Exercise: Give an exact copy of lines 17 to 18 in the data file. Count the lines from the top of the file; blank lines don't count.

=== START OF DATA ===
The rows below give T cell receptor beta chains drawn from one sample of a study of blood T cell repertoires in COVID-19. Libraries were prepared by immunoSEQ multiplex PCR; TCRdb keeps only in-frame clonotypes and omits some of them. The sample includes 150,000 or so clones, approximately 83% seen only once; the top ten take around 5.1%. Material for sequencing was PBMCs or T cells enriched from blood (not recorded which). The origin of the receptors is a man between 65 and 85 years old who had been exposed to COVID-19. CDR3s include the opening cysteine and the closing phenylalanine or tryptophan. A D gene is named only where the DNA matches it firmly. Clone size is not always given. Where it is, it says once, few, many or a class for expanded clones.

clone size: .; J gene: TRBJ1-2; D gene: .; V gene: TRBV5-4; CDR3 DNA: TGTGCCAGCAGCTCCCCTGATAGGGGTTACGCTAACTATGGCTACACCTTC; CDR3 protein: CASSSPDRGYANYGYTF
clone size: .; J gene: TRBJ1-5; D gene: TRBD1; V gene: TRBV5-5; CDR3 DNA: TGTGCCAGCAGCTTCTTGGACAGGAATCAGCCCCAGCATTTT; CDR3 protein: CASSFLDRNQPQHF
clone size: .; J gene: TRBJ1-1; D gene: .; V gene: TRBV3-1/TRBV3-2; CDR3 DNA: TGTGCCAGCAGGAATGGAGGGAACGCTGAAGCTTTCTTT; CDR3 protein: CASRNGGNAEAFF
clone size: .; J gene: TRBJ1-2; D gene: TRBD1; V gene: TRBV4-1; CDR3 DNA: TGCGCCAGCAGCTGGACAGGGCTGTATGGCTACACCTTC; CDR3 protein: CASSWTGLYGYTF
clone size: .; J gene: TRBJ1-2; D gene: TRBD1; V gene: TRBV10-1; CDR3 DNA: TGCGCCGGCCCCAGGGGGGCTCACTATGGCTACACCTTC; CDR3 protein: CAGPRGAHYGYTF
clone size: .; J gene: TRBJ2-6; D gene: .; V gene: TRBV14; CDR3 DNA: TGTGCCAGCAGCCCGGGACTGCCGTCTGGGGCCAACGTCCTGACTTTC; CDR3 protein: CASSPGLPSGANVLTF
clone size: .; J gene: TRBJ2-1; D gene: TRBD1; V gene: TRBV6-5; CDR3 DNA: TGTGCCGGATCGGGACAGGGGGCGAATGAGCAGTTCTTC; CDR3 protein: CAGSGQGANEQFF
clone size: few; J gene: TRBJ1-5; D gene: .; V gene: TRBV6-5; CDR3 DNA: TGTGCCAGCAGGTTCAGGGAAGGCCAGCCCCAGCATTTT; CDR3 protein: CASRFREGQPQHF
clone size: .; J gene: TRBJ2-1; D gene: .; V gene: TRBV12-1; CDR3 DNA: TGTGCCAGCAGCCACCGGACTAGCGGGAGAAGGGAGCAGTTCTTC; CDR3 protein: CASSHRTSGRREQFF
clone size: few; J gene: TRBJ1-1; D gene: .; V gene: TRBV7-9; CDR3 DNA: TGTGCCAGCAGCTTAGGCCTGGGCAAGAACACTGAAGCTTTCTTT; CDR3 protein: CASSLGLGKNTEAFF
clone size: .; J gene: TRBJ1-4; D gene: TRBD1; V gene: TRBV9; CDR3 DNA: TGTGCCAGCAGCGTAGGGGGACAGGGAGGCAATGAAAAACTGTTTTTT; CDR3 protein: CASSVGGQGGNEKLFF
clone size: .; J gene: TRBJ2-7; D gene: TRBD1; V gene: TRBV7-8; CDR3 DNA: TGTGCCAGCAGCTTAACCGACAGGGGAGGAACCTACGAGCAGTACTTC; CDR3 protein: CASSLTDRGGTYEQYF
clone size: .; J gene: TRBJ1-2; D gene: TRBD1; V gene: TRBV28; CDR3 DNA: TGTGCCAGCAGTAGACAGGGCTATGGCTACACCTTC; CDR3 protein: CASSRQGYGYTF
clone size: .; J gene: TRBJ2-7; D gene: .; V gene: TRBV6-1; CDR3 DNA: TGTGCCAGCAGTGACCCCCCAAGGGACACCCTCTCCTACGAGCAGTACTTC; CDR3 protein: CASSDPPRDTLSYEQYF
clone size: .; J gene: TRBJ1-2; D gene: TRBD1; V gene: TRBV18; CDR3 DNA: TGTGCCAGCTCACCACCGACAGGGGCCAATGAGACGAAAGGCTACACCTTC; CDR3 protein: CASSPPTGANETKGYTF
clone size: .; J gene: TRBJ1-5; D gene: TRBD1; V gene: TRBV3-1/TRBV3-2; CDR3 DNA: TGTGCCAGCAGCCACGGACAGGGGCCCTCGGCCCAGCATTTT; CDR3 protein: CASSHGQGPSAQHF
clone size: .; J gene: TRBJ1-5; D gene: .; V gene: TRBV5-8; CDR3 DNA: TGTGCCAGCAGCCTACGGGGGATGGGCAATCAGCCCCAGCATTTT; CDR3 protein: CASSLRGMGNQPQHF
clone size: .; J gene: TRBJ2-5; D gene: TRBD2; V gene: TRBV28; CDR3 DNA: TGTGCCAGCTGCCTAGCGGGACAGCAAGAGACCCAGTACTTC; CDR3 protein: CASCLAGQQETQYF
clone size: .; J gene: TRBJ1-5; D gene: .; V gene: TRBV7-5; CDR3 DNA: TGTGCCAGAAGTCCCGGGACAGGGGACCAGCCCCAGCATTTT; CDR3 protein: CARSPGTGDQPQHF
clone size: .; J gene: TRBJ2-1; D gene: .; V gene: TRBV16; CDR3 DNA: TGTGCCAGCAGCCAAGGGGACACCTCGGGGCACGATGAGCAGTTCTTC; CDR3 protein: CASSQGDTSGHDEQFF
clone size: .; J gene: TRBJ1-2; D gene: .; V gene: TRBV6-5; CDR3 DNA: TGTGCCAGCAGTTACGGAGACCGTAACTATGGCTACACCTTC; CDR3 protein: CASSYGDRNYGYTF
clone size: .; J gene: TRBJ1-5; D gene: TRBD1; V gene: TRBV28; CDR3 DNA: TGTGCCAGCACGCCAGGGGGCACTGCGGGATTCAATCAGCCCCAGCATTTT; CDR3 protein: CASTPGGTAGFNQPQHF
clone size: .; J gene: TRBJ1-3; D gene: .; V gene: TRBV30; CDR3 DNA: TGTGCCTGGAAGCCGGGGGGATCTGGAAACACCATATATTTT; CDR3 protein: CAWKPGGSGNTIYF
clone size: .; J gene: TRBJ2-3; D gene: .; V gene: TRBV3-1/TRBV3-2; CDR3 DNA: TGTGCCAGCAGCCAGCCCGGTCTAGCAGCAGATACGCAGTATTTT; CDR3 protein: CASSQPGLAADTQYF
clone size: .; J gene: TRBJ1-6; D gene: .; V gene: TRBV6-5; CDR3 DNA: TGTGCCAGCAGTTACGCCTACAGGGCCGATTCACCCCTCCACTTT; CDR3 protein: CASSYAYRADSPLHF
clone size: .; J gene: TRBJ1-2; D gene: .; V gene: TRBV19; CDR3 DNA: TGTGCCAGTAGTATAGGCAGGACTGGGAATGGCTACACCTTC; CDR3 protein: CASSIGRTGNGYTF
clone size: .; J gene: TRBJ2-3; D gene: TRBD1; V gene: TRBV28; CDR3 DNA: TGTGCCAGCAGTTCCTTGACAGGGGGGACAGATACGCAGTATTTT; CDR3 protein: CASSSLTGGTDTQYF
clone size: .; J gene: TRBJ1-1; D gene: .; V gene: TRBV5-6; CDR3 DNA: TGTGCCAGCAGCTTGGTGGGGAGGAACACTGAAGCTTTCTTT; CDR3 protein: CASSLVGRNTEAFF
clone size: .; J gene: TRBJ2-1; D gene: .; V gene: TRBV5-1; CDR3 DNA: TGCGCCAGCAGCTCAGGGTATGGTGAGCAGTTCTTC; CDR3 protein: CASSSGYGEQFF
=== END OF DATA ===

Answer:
clone size: .; J gene: TRBJ1-5; D gene: TRBD1; V gene: TRBV3-1/TRBV3-2; CDR3 DNA: TGTGCCAGCAGCCACGGACAGGGGCCCTCGGCCCAGCATTTT; CDR3 protein: CASSHGQGPSAQHF
clone size: .; J gene: TRBJ1-5; D gene: .; V gene: TRBV5-8; CDR3 DNA: TGTGCCAGCAGCCTACGGGGGATGGGCAATCAGCCCCAGCATTTT; CDR3 protein: CASSLRGMGNQPQHF